EGU General Assembly 2020
© Author(s) 2020. This work is distributed under
the Creative Commons Attribution 4.0 License.

When mobilized organic matter and glacial suspended sediment meet: effects of adsorption, photo- and biodegradation

Marloes Groeneveld1, Elizabeth Jakobsson1, Jeffrey Hawkes2, Jörg Tittel3, Dolly Kothawala1, and Lars Tranvik1
Marloes Groeneveld et al.
  • 1Department of Ecology and Genetics - Limnology, Uppsala University, Uppsala, Sweden
  • 2Department of Chemistry - Analytical Chemistry, Uppsala University, Uppsala, Sweden
  • 3Department of Lake Research, Helmholtz Centre for Environmental Research - UFZ, Magdeburg, Germany

The thawing of permafrost is leading to increased export of organic matter into aquatic ecosystems that was previously stored within frozen peatland soils. This organic matter has been found to be reactive to microbial and photochemical processes, so that permafrost thaw is expected to lead to an increased production of greenhouse gases. Being able to predict the fate of these increased loads of terrestrial organic carbon in aquatic systems is therefore important from a climate change perspective. In a previous study we suggest that terrestrial organic compounds susceptible to photodegradation are also prone to adsorb to mineral particles. Whereas photodegradation stimulates CO2 production, adsorption has the potential to remove organic matter from the water column and store it in the sediment. Warming at high latitudes involves both permafrost thaw and glacial melt. Glacial runoff streams often contain high loads of suspended sediment. As these minerogenic particles are transported downstream the aquatic continuum, they can eventually mix with water containing high concentrations of freshly released organic matter, and act as an adsorbent.

In order to predict CO2 production from mobilized permafrost organic matter, we need to study the bioavailability of this material before and after alteration by physical and chemical processes such as photodegradation and adsorption to mineral particles. In this study, we compared the effect of adsorption to glacial suspended sediment to that of photodegradation on the dissolved organic matter composition of surface water collected from a thawing peat plateau in northern Sweden. We used optical measurements and mass spectrometry to evaluate changes in the composition of the organic matter and employed a three-month incubation to determine its bioavailability. Initial results from optical measurements indicate that while chromophoric compounds in general were removed by both photodegradation and adsorption, humic-like fluorescent compounds were more susceptible to photodegradation than adsorption. UV-irradiation increased bioavailability of the organic matter, whereas pre-treatment by adsorption to mineral particles slightly decreased bioavailability compared to the control. Results from this study will help advance our understanding of interactive effects between physico-chemical processes and microbial degradation at an increasingly relevant interface where melting permafrost meets glacial meltwaters.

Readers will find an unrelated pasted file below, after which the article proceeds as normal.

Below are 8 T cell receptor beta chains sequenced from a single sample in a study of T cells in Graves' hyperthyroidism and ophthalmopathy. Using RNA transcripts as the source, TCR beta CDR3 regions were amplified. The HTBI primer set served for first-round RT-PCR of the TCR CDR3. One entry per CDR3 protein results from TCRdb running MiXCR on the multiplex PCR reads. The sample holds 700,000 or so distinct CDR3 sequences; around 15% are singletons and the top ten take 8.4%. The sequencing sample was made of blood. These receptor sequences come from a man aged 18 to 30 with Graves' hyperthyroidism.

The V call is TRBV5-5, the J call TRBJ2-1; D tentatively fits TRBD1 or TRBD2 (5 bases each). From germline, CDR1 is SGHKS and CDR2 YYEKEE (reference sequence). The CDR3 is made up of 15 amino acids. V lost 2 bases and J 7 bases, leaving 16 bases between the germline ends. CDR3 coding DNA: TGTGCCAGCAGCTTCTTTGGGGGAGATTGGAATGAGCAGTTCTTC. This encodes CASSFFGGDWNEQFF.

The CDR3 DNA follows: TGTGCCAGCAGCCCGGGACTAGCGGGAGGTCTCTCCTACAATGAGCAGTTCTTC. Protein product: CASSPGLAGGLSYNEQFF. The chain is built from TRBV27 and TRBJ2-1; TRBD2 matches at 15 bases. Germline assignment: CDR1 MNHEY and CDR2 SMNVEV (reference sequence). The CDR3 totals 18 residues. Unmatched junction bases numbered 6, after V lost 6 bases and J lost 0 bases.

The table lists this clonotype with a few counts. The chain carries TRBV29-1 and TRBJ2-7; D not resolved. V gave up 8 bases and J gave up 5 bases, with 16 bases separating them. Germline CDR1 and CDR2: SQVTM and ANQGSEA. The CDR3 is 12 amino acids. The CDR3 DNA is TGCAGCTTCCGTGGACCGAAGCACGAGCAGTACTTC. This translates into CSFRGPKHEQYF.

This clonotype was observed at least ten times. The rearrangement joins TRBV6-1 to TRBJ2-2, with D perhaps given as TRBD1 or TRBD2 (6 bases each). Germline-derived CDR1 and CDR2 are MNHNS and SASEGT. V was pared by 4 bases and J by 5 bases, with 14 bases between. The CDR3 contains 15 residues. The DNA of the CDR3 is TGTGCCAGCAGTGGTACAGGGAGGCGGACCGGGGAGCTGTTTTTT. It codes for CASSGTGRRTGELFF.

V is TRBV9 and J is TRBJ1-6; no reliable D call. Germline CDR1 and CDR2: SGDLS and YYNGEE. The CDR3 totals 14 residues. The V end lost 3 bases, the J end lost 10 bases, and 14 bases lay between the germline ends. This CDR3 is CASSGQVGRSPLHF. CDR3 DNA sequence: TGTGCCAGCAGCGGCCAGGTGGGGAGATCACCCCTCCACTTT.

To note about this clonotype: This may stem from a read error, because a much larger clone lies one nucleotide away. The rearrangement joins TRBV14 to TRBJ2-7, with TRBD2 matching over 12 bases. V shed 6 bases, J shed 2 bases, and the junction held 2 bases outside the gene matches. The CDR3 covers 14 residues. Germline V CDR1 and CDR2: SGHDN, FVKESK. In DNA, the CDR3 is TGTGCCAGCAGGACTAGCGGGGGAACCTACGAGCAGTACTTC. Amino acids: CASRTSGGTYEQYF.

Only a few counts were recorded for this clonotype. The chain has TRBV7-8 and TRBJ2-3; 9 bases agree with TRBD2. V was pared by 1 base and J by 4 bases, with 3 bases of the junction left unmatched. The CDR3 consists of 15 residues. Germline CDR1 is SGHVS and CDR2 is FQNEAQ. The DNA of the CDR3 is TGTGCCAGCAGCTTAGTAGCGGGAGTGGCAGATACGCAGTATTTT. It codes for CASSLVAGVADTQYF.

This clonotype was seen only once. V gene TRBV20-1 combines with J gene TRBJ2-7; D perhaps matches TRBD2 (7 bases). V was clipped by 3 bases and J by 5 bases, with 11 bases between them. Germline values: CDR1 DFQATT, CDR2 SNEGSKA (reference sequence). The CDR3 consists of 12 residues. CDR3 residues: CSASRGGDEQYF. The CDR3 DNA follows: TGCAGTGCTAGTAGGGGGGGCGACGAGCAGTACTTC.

How to cite: Groeneveld, M., Jakobsson, E., Hawkes, J., Tittel, J., Kothawala, D., and Tranvik, L.: When mobilized organic matter and glacial suspended sediment meet: effects of adsorption, photo- and biodegradation , EGU General Assembly 2020, Online, 4–8 May 2020, EGU2020-17679,, 2020


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